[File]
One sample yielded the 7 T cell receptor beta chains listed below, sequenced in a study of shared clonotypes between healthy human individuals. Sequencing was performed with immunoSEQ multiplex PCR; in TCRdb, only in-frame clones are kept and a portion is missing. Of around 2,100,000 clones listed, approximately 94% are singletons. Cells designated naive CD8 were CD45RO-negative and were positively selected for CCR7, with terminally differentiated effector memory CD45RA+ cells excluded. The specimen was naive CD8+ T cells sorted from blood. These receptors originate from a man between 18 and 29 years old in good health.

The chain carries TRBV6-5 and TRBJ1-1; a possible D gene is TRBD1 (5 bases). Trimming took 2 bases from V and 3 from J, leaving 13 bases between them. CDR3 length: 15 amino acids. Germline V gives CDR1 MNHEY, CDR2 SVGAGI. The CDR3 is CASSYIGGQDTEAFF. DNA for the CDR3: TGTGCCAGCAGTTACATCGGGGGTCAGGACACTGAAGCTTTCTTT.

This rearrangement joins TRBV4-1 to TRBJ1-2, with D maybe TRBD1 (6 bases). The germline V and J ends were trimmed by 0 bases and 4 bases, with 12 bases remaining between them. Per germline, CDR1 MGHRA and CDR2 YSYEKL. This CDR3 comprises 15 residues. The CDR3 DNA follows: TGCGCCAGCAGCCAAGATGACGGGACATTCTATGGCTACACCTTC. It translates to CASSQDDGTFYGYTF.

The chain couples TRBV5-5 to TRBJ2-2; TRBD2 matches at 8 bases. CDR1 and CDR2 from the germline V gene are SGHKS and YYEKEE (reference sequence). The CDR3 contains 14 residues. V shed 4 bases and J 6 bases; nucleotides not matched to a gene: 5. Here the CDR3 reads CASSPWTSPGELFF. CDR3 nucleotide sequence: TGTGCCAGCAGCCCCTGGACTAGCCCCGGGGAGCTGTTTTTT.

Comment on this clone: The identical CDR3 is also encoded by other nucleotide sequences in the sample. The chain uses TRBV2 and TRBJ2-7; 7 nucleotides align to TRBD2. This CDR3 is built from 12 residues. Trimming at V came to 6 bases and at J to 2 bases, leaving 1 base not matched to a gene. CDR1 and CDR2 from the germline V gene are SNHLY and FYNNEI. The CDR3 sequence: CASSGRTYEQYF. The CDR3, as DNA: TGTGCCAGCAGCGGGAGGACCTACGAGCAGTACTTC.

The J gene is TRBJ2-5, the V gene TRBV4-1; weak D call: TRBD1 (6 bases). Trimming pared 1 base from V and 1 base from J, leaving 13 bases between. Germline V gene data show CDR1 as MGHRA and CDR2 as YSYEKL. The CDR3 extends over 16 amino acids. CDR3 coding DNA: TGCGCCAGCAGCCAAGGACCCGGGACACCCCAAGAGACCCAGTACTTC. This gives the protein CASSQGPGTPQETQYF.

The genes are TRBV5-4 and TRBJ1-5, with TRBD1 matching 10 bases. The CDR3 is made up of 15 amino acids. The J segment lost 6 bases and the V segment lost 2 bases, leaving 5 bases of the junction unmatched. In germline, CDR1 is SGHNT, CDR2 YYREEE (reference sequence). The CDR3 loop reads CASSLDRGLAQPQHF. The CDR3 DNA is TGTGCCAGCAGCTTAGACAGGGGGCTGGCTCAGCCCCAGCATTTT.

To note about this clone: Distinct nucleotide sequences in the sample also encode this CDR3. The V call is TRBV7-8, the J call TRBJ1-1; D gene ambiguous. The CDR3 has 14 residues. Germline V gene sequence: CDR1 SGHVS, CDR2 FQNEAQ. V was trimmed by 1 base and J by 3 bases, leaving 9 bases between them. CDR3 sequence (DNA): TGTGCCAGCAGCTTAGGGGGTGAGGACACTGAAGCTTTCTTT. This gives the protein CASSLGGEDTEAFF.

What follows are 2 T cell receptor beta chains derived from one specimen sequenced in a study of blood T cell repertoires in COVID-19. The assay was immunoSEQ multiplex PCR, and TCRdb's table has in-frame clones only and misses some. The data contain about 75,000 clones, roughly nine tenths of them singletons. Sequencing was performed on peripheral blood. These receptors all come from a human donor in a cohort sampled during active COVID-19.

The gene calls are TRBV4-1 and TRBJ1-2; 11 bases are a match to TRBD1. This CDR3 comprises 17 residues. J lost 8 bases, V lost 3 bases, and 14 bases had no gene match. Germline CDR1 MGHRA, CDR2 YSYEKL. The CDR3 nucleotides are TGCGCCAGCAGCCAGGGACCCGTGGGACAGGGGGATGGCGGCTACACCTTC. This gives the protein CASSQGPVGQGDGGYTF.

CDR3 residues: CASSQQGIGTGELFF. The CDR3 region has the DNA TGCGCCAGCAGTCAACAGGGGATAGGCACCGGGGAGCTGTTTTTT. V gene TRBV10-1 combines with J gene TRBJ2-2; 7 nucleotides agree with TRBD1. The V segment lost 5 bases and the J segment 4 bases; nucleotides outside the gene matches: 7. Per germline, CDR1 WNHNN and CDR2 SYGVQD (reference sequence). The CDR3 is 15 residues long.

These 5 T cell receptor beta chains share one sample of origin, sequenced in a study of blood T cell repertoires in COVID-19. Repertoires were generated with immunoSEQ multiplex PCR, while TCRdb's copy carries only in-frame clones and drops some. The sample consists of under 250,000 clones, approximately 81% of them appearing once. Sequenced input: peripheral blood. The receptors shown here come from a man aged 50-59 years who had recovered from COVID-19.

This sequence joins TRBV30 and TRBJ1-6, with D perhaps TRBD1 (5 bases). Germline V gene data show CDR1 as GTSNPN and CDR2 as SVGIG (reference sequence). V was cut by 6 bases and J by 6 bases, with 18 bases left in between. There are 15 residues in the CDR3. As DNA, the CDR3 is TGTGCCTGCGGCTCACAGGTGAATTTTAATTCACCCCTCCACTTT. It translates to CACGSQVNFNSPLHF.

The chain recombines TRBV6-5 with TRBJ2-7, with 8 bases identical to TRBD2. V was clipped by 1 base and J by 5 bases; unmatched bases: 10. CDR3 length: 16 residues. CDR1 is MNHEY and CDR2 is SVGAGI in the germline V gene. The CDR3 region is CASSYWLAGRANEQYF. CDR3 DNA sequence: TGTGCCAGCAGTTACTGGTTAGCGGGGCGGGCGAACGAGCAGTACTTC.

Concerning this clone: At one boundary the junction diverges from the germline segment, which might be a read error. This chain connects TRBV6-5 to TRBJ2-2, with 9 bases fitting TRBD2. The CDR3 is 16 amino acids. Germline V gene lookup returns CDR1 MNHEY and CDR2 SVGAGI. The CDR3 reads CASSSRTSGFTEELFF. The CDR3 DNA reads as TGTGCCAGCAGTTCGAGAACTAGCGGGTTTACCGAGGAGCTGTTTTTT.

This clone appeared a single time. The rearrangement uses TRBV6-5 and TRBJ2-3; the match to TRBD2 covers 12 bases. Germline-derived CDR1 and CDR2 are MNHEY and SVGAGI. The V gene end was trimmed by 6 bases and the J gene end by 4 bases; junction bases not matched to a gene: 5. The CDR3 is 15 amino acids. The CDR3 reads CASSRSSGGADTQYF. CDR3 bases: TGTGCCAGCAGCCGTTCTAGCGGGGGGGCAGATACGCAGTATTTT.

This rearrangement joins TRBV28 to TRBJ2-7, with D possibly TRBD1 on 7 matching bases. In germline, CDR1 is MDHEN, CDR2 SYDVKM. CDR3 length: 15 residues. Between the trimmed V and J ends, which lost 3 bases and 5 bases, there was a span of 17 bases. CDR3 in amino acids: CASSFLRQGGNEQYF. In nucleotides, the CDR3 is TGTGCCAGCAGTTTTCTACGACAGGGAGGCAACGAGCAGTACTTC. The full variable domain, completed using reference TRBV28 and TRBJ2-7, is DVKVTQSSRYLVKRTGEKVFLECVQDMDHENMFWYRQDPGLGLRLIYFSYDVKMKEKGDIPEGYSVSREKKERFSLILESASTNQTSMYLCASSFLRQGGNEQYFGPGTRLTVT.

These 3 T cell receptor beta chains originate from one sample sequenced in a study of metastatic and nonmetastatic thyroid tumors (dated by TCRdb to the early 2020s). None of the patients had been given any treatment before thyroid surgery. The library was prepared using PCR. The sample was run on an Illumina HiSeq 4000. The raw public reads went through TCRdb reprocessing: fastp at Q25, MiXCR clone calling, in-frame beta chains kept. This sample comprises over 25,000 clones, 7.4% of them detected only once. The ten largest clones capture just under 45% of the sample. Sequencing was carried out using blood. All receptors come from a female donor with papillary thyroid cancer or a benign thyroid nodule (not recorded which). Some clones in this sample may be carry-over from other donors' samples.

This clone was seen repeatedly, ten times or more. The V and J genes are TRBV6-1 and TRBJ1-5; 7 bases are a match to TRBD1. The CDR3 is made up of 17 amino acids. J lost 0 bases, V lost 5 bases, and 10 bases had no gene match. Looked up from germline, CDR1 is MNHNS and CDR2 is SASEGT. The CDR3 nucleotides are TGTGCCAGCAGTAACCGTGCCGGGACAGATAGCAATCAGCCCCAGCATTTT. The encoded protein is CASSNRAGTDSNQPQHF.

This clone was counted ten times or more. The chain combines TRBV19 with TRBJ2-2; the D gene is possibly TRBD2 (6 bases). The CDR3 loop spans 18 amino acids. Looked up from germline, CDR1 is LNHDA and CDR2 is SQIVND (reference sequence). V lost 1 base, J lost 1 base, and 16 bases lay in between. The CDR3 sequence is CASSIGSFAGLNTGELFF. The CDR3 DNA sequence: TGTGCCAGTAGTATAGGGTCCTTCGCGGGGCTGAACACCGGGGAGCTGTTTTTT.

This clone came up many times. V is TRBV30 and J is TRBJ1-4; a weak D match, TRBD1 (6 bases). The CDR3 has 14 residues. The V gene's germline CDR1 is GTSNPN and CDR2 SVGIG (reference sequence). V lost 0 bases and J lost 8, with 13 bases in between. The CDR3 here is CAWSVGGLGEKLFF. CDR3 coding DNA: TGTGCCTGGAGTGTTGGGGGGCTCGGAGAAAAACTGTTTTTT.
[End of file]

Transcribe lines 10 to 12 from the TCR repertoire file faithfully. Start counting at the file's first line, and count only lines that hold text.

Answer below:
The gene calls are TRBV4-1 and TRBJ1-2; 11 bases are a match to TRBD1. This CDR3 comprises 17 residues. J lost 8 bases, V lost 3 bases, and 14 bases had no gene match. Germline CDR1 MGHRA, CDR2 YSYEKL. The CDR3 nucleotides are TGCGCCAGCAGCCAGGGACCCGTGGGACAGGGGGATGGCGGCTACACCTTC. This gives the protein CASSQGPVGQGDGGYTF.

CDR3 residues: CASSQQGIGTGELFF. The CDR3 region has the DNA TGCGCCAGCAGTCAACAGGGGATAGGCACCGGGGAGCTGTTTTTT. V gene TRBV10-1 combines with J gene TRBJ2-2; 7 nucleotides agree with TRBD1. The V segment lost 5 bases and the J segment 4 bases; nucleotides outside the gene matches: 7. Per germline, CDR1 WNHNN and CDR2 SYGVQD (reference sequence). The CDR3 is 15 residues long.

These 5 T cell receptor beta chains share one sample of origin, sequenced in a study of blood T cell repertoires in COVID-19. Repertoires were generated with immunoSEQ multiplex PCR, while TCRdb's copy carries only in-frame clones and drops some. The sample consists of under 250,000 clones, approximately 81% of them appearing once. Sequenced input: peripheral blood. The receptors shown here come from a man aged 50-59 years who had recovered from COVID-19.